THE END IS NIGH

PrintE-mail Written by Callum Shephard

Super Meat Boy has always stood as one of the most famed of indie icons. The mere mention of the name brings to mind boundless frustration and the sort of macabre cartoony gore which manages to be as hilarious as it is disturbing. It seemed to be a lightning in a bottle experience, but one half of the creative team behind it (Hello again, Mr. McMillen) has returned to refine the mechanics with this latest release: The End is Nigh.

 

Anyone who has played Super Meat Boy will feel immediately at home. As before, you’re left racing towards the end, hurling your character over serrated obstacles and trying desperately to make that one perfect jump. Yet what separates these games is how The End is Nigh proves to add a deeper connection to its core gameplay, and offers more of an addictive edge.

 

Compared to the world-by-world set-up you might expect, every level present here flows from one to the next, giving more of a sense of continuity and exploration. You’ll often find yourself looping around and backtracking Metroidvania style, with many previous environments retaining hidden passages and secrets needed to help you progress. While this could have easily piled busywork atop of an otherwise streamlined experience, it instead enhances it. The extremely rich designs of the dystopian wastes around you means you’re always keeping one eye open for secrets, and it encourages you to revisit older environments. As a result, it reduces the feeling that you’re simply bashing your head against a brick wall, and instead gives a real sense of progressing forwards even while repeating the same area time and again.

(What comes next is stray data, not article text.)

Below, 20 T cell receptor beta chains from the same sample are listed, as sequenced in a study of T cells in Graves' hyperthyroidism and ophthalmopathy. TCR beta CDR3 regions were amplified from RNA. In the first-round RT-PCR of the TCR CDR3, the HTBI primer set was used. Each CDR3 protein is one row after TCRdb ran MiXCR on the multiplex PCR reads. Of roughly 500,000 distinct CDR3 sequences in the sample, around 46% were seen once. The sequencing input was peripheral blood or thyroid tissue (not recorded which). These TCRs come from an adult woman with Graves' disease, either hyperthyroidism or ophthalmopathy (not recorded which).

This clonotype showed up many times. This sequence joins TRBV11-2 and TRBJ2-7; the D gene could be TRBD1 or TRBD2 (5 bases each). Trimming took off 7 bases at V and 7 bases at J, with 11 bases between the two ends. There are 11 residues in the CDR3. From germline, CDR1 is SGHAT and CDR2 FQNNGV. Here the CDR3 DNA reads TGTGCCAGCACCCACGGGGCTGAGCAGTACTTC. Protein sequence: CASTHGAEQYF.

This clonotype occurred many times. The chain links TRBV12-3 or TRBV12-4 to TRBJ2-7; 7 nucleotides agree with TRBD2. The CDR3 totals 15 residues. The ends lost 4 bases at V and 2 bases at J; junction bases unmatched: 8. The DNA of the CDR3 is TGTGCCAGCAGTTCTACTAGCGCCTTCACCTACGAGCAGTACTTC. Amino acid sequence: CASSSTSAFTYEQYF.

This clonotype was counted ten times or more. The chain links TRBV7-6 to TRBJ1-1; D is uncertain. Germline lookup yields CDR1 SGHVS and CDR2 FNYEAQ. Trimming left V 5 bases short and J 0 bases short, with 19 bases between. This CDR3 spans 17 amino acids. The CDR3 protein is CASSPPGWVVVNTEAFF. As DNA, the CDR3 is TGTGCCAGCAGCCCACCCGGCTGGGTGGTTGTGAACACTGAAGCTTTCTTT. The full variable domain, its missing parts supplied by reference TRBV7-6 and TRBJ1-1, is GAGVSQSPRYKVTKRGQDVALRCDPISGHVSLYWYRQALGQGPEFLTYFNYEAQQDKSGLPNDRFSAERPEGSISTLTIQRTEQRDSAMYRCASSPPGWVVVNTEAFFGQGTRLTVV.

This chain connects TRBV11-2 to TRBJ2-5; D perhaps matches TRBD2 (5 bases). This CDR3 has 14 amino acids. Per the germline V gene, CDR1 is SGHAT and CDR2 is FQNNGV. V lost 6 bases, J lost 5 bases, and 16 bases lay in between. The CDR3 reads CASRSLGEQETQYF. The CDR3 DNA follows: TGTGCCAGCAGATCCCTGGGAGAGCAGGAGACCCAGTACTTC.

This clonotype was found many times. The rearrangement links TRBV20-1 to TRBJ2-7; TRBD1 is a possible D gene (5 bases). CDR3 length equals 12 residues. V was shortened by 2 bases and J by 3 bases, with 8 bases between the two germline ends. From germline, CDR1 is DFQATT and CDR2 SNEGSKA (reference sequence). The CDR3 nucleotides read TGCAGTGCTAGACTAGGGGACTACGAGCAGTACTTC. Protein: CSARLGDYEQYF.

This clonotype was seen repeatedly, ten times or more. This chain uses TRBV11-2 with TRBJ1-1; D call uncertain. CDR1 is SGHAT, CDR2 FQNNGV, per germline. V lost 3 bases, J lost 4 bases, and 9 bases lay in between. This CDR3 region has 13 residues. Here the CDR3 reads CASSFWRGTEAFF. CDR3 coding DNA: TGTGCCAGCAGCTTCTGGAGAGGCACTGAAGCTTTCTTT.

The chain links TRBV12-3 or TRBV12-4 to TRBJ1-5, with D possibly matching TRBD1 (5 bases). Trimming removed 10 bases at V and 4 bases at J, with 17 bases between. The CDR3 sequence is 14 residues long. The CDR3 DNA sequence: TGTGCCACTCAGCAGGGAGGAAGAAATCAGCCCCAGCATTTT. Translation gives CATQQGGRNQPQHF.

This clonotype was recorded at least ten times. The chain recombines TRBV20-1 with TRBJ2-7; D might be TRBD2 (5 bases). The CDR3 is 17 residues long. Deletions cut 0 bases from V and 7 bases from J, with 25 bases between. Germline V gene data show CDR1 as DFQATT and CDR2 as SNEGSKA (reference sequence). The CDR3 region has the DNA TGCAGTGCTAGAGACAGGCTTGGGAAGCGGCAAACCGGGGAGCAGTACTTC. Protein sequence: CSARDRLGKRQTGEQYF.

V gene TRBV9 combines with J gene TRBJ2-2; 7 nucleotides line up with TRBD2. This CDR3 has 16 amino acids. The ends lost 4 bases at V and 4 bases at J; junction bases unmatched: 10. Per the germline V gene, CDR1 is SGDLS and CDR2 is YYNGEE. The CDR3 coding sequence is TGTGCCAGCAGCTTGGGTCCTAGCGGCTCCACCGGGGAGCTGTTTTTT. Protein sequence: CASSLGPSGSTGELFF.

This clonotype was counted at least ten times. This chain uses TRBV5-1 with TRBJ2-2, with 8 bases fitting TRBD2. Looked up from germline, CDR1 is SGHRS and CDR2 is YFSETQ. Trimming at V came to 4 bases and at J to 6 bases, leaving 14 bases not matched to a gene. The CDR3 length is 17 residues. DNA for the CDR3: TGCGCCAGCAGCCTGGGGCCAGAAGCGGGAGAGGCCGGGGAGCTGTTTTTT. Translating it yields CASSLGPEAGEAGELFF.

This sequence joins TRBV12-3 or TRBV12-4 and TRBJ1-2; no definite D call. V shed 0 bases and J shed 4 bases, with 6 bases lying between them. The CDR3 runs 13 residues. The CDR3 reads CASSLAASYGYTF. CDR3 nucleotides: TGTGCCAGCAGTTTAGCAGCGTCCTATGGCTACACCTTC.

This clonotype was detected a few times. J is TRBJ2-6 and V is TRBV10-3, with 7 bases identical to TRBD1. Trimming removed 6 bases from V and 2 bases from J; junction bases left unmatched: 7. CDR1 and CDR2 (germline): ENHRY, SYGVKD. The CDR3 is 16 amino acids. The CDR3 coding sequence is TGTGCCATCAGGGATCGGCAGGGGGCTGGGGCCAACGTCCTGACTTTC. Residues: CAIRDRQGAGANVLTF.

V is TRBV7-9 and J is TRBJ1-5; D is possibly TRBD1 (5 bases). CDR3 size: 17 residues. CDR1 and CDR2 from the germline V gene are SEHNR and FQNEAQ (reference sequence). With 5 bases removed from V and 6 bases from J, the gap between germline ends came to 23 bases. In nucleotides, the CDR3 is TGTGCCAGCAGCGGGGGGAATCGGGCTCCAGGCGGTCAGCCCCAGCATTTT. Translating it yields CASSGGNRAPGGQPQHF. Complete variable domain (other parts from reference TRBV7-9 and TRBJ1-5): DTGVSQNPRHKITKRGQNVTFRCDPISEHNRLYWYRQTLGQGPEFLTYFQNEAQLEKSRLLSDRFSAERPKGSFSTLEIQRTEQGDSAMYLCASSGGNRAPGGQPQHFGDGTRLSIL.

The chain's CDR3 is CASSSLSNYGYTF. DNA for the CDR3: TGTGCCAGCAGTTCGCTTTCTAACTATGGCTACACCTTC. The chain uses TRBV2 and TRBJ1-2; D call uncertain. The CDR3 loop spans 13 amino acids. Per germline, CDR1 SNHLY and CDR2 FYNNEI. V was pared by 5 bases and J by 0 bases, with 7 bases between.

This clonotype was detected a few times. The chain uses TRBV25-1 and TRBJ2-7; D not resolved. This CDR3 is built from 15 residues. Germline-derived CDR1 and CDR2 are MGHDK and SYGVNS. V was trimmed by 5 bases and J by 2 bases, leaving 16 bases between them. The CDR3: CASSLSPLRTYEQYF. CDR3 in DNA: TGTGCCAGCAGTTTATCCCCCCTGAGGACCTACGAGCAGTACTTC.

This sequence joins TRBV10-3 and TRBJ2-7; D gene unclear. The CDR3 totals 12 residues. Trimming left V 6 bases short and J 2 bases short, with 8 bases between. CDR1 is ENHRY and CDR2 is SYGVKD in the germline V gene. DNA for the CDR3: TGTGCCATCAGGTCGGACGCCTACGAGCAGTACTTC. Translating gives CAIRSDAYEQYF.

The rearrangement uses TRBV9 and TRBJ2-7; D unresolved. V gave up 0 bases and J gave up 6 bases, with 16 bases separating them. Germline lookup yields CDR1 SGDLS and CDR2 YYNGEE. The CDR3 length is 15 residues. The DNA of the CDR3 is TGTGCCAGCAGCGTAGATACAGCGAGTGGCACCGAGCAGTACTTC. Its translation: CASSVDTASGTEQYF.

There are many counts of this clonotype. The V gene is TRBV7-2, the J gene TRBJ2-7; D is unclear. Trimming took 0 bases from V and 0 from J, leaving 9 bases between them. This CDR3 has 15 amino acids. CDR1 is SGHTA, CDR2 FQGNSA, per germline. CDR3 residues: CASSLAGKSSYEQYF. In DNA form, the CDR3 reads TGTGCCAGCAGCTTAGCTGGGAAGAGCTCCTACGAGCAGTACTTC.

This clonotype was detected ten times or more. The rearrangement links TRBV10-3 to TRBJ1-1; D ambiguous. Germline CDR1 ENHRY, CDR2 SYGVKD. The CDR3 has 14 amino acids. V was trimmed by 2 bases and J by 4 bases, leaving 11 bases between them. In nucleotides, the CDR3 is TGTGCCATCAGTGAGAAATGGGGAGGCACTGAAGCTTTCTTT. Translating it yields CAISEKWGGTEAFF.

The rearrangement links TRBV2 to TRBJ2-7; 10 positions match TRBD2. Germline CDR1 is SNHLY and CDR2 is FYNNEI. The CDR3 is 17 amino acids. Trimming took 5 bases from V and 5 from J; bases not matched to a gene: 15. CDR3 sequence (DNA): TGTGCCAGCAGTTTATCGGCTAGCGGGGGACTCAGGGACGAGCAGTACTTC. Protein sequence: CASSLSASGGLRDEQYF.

The story – what little there is of it – is also tied much, much closer to the mechanics this time; notably in how a few late-game twists only come about. With this said, a few very entertaining elements are notably absent. While the world itself is fun, there’s no denying a disappointing lack of challenges via boss battles to keep your heart pounding or to break up the levels. Creative as they are, one or two would have massively enhanced the game. Furthermore, the dreary Binding of Isaac level of hopelessness can understandably put off a few fans. Without any moments of true joy to reward you, your constant failures can be that much harder to push past.

 

While it’s clear this will have no happy ending, there’s no denying the mechanical strength behind The End is Nigh and the incredible creativity on display. Give it a look if you’re after a fantastic adventure platformer, but just be sure to watch the trailer first.

 

THE END IS NIGH / DEVELOPER AND PUBLISHER: ED MCMILLEN AND TYLER GLAIEL / PLATFORM: PC / RELEASE DATE: OUT NOW



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